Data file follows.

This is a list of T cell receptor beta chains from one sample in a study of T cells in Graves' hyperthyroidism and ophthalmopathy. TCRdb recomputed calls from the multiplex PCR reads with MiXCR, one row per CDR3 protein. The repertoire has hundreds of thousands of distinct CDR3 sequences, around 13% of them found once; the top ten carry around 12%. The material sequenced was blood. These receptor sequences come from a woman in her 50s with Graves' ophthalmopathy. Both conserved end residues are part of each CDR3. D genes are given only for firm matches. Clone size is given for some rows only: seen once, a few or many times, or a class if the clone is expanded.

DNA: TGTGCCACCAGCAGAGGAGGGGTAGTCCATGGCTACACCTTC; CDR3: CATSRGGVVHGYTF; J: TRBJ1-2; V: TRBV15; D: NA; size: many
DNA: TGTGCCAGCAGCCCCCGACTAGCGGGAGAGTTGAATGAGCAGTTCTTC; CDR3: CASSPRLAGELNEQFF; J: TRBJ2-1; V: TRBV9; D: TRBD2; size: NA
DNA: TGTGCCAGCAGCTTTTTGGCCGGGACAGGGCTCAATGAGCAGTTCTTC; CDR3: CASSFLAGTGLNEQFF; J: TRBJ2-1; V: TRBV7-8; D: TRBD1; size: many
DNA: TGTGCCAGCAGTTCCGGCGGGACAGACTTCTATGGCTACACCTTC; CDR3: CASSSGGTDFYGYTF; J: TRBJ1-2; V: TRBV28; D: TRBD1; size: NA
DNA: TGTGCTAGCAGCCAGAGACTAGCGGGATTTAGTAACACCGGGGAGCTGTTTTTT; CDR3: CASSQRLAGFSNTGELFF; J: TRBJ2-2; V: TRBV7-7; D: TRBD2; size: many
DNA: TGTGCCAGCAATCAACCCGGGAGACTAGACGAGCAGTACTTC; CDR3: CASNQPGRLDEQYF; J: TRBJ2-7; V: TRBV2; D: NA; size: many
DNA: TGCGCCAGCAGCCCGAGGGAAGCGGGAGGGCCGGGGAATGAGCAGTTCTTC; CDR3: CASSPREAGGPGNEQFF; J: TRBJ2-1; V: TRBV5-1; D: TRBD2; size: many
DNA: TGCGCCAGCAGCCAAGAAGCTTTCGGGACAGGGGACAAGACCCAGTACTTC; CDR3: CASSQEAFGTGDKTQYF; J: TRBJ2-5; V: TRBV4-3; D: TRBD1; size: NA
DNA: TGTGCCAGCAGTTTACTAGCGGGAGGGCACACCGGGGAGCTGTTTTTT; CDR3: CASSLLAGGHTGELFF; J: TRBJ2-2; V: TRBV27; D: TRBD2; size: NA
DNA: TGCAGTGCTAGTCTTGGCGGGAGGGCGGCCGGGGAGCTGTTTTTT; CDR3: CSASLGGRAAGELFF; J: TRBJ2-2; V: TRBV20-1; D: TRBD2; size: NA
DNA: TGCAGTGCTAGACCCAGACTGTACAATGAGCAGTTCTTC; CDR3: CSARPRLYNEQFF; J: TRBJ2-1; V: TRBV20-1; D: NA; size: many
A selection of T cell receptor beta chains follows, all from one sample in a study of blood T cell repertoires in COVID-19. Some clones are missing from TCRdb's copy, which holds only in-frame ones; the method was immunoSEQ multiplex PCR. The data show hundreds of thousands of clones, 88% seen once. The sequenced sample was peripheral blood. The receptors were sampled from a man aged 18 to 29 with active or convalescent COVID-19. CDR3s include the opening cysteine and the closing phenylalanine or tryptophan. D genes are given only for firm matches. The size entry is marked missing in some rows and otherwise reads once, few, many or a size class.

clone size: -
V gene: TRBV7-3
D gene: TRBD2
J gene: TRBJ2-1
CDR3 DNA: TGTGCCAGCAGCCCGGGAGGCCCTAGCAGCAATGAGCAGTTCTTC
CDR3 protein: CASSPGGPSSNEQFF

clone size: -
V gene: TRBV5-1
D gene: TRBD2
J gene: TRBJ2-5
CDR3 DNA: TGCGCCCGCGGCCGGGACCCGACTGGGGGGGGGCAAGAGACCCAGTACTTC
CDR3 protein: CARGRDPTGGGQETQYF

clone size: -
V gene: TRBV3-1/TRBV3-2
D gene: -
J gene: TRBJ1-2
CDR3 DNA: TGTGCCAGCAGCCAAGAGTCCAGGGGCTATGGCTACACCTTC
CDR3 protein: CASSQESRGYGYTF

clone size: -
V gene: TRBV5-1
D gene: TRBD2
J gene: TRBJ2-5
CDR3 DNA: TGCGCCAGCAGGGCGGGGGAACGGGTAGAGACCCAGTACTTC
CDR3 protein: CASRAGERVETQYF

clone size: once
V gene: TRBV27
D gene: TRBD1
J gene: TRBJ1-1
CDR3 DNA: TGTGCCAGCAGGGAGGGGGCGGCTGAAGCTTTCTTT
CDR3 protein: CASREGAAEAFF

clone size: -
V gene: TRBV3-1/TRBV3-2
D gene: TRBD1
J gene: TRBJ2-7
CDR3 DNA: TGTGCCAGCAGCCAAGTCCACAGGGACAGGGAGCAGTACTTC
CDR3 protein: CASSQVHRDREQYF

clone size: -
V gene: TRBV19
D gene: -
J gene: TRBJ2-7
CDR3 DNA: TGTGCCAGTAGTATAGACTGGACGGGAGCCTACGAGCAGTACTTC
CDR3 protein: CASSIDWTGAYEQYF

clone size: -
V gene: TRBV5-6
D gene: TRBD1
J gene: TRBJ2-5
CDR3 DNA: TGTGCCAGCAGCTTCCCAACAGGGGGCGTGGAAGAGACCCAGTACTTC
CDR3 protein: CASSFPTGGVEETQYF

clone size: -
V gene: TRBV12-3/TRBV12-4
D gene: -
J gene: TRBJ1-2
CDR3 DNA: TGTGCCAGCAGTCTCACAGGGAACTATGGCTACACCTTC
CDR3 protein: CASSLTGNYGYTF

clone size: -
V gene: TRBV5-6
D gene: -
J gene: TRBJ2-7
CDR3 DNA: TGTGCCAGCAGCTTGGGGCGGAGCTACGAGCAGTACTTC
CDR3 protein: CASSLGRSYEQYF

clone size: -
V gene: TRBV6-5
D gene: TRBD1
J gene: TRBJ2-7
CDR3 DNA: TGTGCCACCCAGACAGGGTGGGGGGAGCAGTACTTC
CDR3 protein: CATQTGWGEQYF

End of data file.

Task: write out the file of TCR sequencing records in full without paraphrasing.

This is a list of T cell receptor beta chains from one sample in a study of T cells in Graves' hyperthyroidism and ophthalmopathy. TCRdb recomputed calls from the multiplex PCR reads with MiXCR, one row per CDR3 protein. The repertoire has hundreds of thousands of distinct CDR3 sequences, around 13% of them found once; the top ten carry around 12%. The material sequenced was blood. These receptor sequences come from a woman in her 50s with Graves' ophthalmopathy. Both conserved end residues are part of each CDR3. D genes are given only for firm matches. Clone size is given for some rows only: seen once, a few or many times, or a class if the clone is expanded.

DNA: TGTGCCACCAGCAGAGGAGGGGTAGTCCATGGCTACACCTTC; CDR3: CATSRGGVVHGYTF; J: TRBJ1-2; V: TRBV15; D: NA; size: many
DNA: TGTGCCAGCAGCCCCCGACTAGCGGGAGAGTTGAATGAGCAGTTCTTC; CDR3: CASSPRLAGELNEQFF; J: TRBJ2-1; V: TRBV9; D: TRBD2; size: NA
DNA: TGTGCCAGCAGCTTTTTGGCCGGGACAGGGCTCAATGAGCAGTTCTTC; CDR3: CASSFLAGTGLNEQFF; J: TRBJ2-1; V: TRBV7-8; D: TRBD1; size: many
DNA: TGTGCCAGCAGTTCCGGCGGGACAGACTTCTATGGCTACACCTTC; CDR3: CASSSGGTDFYGYTF; J: TRBJ1-2; V: TRBV28; D: TRBD1; size: NA
DNA: TGTGCTAGCAGCCAGAGACTAGCGGGATTTAGTAACACCGGGGAGCTGTTTTTT; CDR3: CASSQRLAGFSNTGELFF; J: TRBJ2-2; V: TRBV7-7; D: TRBD2; size: many
DNA: TGTGCCAGCAATCAACCCGGGAGACTAGACGAGCAGTACTTC; CDR3: CASNQPGRLDEQYF; J: TRBJ2-7; V: TRBV2; D: NA; size: many
DNA: TGCGCCAGCAGCCCGAGGGAAGCGGGAGGGCCGGGGAATGAGCAGTTCTTC; CDR3: CASSPREAGGPGNEQFF; J: TRBJ2-1; V: TRBV5-1; D: TRBD2; size: many
DNA: TGCGCCAGCAGCCAAGAAGCTTTCGGGACAGGGGACAAGACCCAGTACTTC; CDR3: CASSQEAFGTGDKTQYF; J: TRBJ2-5; V: TRBV4-3; D: TRBD1; size: NA
DNA: TGTGCCAGCAGTTTACTAGCGGGAGGGCACACCGGGGAGCTGTTTTTT; CDR3: CASSLLAGGHTGELFF; J: TRBJ2-2; V: TRBV27; D: TRBD2; size: NA
DNA: TGCAGTGCTAGTCTTGGCGGGAGGGCGGCCGGGGAGCTGTTTTTT; CDR3: CSASLGGRAAGELFF; J: TRBJ2-2; V: TRBV20-1; D: TRBD2; size: NA
DNA: TGCAGTGCTAGACCCAGACTGTACAATGAGCAGTTCTTC; CDR3: CSARPRLYNEQFF; J: TRBJ2-1; V: TRBV20-1; D: NA; size: many
A selection of T cell receptor beta chains follows, all from one sample in a study of blood T cell repertoires in COVID-19. Some clones are missing from TCRdb's copy, which holds only in-frame ones; the method was immunoSEQ multiplex PCR. The data show hundreds of thousands of clones, 88% seen once. The sequenced sample was peripheral blood. The receptors were sampled from a man aged 18 to 29 with active or convalescent COVID-19. CDR3s include the opening cysteine and the closing phenylalanine or tryptophan. D genes are given only for firm matches. The size entry is marked missing in some rows and otherwise reads once, few, many or a size class.

clone size: -
V gene: TRBV7-3
D gene: TRBD2
J gene: TRBJ2-1
CDR3 DNA: TGTGCCAGCAGCCCGGGAGGCCCTAGCAGCAATGAGCAGTTCTTC
CDR3 protein: CASSPGGPSSNEQFF

clone size: -
V gene: TRBV5-1
D gene: TRBD2
J gene: TRBJ2-5
CDR3 DNA: TGCGCCCGCGGCCGGGACCCGACTGGGGGGGGGCAAGAGACCCAGTACTTC
CDR3 protein: CARGRDPTGGGQETQYF

clone size: -
V gene: TRBV3-1/TRBV3-2
D gene: -
J gene: TRBJ1-2
CDR3 DNA: TGTGCCAGCAGCCAAGAGTCCAGGGGCTATGGCTACACCTTC
CDR3 protein: CASSQESRGYGYTF

clone size: -
V gene: TRBV5-1
D gene: TRBD2
J gene: TRBJ2-5
CDR3 DNA: TGCGCCAGCAGGGCGGGGGAACGGGTAGAGACCCAGTACTTC
CDR3 protein: CASRAGERVETQYF

clone size: once
V gene: TRBV27
D gene: TRBD1
J gene: TRBJ1-1
CDR3 DNA: TGTGCCAGCAGGGAGGGGGCGGCTGAAGCTTTCTTT
CDR3 protein: CASREGAAEAFF

clone size: -
V gene: TRBV3-1/TRBV3-2
D gene: TRBD1
J gene: TRBJ2-7
CDR3 DNA: TGTGCCAGCAGCCAAGTCCACAGGGACAGGGAGCAGTACTTC
CDR3 protein: CASSQVHRDREQYF

clone size: -
V gene: TRBV19
D gene: -
J gene: TRBJ2-7
CDR3 DNA: TGTGCCAGTAGTATAGACTGGACGGGAGCCTACGAGCAGTACTTC
CDR3 protein: CASSIDWTGAYEQYF

clone size: -
V gene: TRBV5-6
D gene: TRBD1
J gene: TRBJ2-5
CDR3 DNA: TGTGCCAGCAGCTTCCCAACAGGGGGCGTGGAAGAGACCCAGTACTTC
CDR3 protein: CASSFPTGGVEETQYF

clone size: -
V gene: TRBV12-3/TRBV12-4
D gene: -
J gene: TRBJ1-2
CDR3 DNA: TGTGCCAGCAGTCTCACAGGGAACTATGGCTACACCTTC
CDR3 protein: CASSLTGNYGYTF

clone size: -
V gene: TRBV5-6
D gene: -
J gene: TRBJ2-7
CDR3 DNA: TGTGCCAGCAGCTTGGGGCGGAGCTACGAGCAGTACTTC
CDR3 protein: CASSLGRSYEQYF

clone size: -
V gene: TRBV6-5
D gene: TRBD1
J gene: TRBJ2-7
CDR3 DNA: TGTGCCACCCAGACAGGGTGGGGGGAGCAGTACTTC
CDR3 protein: CATQTGWGEQYF